Thursday, January 29, 2015

Going the Distance: Running for a Purpose

“I look at my leukemia as a blessing,” said University of South Alabama College of Medicine professor Dr. Phillip Fields. “Without it, I would have missed out on so much this country has to offer.”

Dr. Fields, associate professor of anatomy at the USA College of Medicine and an avid runner, was diagnosed with leukemia in 2007 and given five to seven years to live. He was told to give up his passion of running marathons for fear of hemorrhaging or a ruptured spleen.

Instead, he set out to run marathons across the country. “For a year, I followed the advice from the oncologist at MD Anderson,” he said, “but I ultimately decided that if I was going to die with leukemia, I would die doing what I loved – running marathons.”

Fortunately, my oncologist at the USA Mitchell Cancer Institute, Dr. Thomas Butler, was always positive. Together we worked out a strategy to monitor whether running a marathon negatively impacted my condition.

Dr. Fields, who qualified for the Boston Marathon twice before his leukemia diagnosis, began traveling to places he had always wanted to see, but had always found an excuse not to do so. He no longer wanted those excuses to clutter his life – or to prevent him from living.

So, in February 2009, Dr. Fields began a journey to complete a marathon in every state plus Washington D.C. – 51 marathons in 47 months. “My goal allowed me to focus on training and planning trips with sightseeing each month,” he said. “There wasn't time to think about leukemia. Running was the only way to completely take my mind off the ticking bomb.” In spite of five months of chemotherapy and a fractured sacrum, Dr. Fields completed his goal in December 2012 at the Roxbury, Conn., Marathon. It was a goal that would become one of many.

“My parents always stressed to us that you shouldn’t start something that you don't intend to finish,” he said. “The completion of a marathon in all 50 states resulted in a strong feeling of accomplishment.”

Along the way, Dr. Fields thought he would again qualify for the Boston Marathon. However, cancer-related fatigue was a constant running companion and prevented him from doing so. “When I began my 50 states goal, Boston was supposed to be the final one,” he said.

Recently, Dr. Fields took on a fundraiser, the ALLY Foundation, to help him get back to Boston. By raising a minimum of $5,000, Dr. Fields will be given a racing bib for the 2015 Boston Marathon in April. “This particular marathon is unfinished business,” he said. “In a way, it is more significant this year than the first time I qualified in 1996.”

Now, Dr. Fields is using his story to inspire others. “I have received letters and e-mail responses from people who had given up hope, but decided to continue living life to the fullest until the end,” he said.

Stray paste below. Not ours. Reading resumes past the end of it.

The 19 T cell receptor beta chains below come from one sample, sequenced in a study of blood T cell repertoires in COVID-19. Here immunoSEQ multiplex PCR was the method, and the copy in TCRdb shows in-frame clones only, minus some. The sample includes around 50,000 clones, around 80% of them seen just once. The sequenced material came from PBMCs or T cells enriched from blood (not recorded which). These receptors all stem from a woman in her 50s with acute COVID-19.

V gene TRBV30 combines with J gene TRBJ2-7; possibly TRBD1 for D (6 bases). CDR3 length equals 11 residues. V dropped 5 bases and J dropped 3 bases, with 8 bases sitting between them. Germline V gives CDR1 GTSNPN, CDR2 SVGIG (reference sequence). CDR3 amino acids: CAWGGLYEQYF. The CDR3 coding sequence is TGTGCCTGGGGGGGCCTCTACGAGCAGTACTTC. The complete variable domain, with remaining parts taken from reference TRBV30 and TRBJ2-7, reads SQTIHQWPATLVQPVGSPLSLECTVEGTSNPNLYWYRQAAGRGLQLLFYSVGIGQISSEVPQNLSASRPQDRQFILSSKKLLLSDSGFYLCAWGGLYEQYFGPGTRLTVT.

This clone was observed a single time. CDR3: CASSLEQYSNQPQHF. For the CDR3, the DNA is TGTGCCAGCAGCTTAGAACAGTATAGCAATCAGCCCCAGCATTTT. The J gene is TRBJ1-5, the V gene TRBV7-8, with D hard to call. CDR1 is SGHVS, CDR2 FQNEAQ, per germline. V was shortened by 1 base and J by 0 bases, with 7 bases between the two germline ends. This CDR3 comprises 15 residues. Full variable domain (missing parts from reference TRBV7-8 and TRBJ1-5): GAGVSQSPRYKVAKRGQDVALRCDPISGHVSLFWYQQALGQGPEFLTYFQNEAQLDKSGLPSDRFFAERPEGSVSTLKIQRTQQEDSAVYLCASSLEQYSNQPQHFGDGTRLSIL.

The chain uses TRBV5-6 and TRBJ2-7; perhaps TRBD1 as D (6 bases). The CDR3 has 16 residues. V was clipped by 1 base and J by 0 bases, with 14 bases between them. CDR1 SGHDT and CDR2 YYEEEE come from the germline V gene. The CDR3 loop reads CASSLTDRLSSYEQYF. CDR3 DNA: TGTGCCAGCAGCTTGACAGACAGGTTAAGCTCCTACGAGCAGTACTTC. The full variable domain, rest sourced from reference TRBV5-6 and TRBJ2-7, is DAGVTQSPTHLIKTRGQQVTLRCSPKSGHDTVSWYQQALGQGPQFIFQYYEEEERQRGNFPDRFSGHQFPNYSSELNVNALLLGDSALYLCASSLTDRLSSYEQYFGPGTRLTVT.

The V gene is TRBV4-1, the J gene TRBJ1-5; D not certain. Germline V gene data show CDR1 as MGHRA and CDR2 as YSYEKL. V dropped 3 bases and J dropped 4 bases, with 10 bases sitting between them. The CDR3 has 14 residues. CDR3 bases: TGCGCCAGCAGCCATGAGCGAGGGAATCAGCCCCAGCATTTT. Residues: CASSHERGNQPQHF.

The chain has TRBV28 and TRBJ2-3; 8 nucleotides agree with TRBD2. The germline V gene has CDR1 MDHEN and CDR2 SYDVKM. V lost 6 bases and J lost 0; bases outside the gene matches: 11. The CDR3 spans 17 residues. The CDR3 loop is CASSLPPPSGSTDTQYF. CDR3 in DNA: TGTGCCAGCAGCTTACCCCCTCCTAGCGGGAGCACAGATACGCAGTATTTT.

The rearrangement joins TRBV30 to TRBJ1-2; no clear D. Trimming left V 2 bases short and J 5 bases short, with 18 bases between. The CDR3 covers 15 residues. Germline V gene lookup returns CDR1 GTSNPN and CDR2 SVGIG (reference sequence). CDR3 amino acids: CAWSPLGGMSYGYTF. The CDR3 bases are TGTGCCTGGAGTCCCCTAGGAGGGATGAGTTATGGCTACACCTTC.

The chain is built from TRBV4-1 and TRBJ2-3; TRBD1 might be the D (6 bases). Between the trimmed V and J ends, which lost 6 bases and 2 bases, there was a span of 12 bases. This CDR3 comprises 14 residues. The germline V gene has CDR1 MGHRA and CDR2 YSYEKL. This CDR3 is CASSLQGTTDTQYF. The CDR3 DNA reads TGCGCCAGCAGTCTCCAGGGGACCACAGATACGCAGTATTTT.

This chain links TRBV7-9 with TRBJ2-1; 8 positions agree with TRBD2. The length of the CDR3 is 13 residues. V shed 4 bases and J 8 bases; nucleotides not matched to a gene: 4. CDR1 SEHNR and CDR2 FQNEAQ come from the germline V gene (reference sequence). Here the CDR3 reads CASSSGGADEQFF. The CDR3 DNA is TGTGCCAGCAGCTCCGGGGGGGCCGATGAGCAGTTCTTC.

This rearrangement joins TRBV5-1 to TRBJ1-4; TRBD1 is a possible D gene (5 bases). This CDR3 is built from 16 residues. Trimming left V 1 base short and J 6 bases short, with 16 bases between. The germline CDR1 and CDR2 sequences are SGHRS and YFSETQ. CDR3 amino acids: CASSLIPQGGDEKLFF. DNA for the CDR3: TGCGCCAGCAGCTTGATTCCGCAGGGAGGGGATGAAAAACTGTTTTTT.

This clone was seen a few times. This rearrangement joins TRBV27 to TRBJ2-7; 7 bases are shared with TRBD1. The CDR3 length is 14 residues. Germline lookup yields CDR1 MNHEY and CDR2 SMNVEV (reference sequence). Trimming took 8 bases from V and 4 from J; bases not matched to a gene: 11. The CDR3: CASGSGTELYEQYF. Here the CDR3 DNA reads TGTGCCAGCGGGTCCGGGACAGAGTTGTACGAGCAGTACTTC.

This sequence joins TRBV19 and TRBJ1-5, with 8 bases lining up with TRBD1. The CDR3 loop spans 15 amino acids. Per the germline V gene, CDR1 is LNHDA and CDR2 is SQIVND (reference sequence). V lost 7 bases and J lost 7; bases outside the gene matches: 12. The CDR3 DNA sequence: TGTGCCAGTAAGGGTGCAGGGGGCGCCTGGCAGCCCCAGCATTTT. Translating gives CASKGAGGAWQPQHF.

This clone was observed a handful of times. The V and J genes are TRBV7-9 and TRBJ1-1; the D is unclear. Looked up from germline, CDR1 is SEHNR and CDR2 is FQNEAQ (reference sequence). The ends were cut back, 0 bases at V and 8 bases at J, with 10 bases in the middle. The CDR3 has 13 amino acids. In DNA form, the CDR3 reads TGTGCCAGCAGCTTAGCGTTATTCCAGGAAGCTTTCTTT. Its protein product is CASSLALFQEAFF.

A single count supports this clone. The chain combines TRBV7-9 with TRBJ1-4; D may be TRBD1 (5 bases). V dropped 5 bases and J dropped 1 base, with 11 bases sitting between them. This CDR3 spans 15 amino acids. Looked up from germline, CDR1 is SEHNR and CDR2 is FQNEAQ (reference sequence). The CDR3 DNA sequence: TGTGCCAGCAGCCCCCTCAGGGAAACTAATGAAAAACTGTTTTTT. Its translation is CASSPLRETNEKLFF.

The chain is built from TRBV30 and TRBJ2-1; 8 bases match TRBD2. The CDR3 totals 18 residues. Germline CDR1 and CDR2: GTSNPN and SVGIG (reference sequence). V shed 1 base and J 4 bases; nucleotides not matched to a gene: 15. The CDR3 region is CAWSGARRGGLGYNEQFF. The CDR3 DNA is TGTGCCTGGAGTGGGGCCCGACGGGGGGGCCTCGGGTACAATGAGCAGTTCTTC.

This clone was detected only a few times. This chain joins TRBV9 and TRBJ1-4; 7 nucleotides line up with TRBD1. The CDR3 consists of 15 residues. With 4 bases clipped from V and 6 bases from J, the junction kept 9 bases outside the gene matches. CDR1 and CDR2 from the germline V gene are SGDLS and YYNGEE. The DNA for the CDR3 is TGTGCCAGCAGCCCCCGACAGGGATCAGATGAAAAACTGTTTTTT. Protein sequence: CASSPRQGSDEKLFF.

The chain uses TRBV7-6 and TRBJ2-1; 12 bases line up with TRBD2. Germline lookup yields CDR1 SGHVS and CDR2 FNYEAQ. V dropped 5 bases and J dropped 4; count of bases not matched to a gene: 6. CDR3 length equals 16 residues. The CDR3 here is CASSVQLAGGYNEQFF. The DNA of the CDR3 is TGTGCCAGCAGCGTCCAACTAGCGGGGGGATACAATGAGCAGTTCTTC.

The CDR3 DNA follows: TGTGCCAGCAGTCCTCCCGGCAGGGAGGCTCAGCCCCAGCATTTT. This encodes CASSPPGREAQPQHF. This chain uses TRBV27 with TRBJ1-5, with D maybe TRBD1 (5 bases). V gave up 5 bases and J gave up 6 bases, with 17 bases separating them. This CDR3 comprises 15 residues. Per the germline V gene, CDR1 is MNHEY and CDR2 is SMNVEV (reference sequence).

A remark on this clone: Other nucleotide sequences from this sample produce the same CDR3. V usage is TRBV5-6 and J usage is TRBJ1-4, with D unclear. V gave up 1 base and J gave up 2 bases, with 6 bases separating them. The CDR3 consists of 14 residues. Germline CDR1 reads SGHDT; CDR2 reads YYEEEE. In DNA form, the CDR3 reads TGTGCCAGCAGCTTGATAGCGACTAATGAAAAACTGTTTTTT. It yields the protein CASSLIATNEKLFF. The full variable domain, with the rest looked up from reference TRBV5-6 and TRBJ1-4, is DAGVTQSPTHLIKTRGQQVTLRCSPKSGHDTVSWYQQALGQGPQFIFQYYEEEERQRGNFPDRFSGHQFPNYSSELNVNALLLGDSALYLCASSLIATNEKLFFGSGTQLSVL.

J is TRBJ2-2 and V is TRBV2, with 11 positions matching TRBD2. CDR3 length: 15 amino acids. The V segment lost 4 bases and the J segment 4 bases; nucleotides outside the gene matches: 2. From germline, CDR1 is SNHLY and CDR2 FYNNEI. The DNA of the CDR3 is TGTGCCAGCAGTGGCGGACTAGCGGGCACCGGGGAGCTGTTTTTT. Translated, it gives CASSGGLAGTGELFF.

As a volunteer with the Leukemia Lymphoma Society’s First Connection Program, Dr. Fields is able to help others overcome some of the same challenges he faces. “I've been through the roller coaster experience of being told you have cancer, the denial, the anger, and the depression,” he said. “Then the wait and watch, the chemotherapy, the remission, and the continued wait and watch for its return. I believe I have a lot to offer people.”

He tells others these things – to live each day as if it is your last; to challenge your limits instead of limiting your challenges; and to stop procrastinating on things that aren't important. “Someone once said, ‘We spend so much time making a living that we forget to live,’” Dr. Fields said.

As a professor at the USA College of Medicine, Dr. Fields is also shaping the lives of future medical students, while at the same time giving them a lesson in determination and persistence. “Hopefully my students see my faith and drive in the face of adversity and realize they can do the same,” he said. “I hope they learn to become the best doctor they can possibly be.”

He says it is his belief in God and running that has helped him stay positive throughout his journey, which in turn, has strengthened his desire to give back even more to his students. “I always enjoyed teaching, but my passion toward students has grown exponentially since being diagnosed with leukemia,” he said.

Dr. Fields said he is overwhelmed with the support he has gotten from friends, faculty and the medical and physician assistant students.  “None of these people can begin to imagine how important the Boston Marathon is to me, but still they have been exceedingly generous,” he said. “They are all loved for what they have done for me."

After running the Boston Marathon this April, Dr. Fields hopes to complete marathons in all of the Canadian Provinces. So far, he’s completed eight of 10. His next goal is to run 100 marathons with leukemia by the end of this year.

To help Dr. Fields return to Boston, complete his book, and support a great charity, visit Scroll down to Phillip Fields’ Road to Boston and click donate. The ALLY foundation is a national 501(c) (3) not-for-profit organization that is working to end sexual violence in the United States. 

Click here to purchase a "Fields Tough" t-shirt. All proceeds will benefit Dr. Fields' Boston Marathon fund.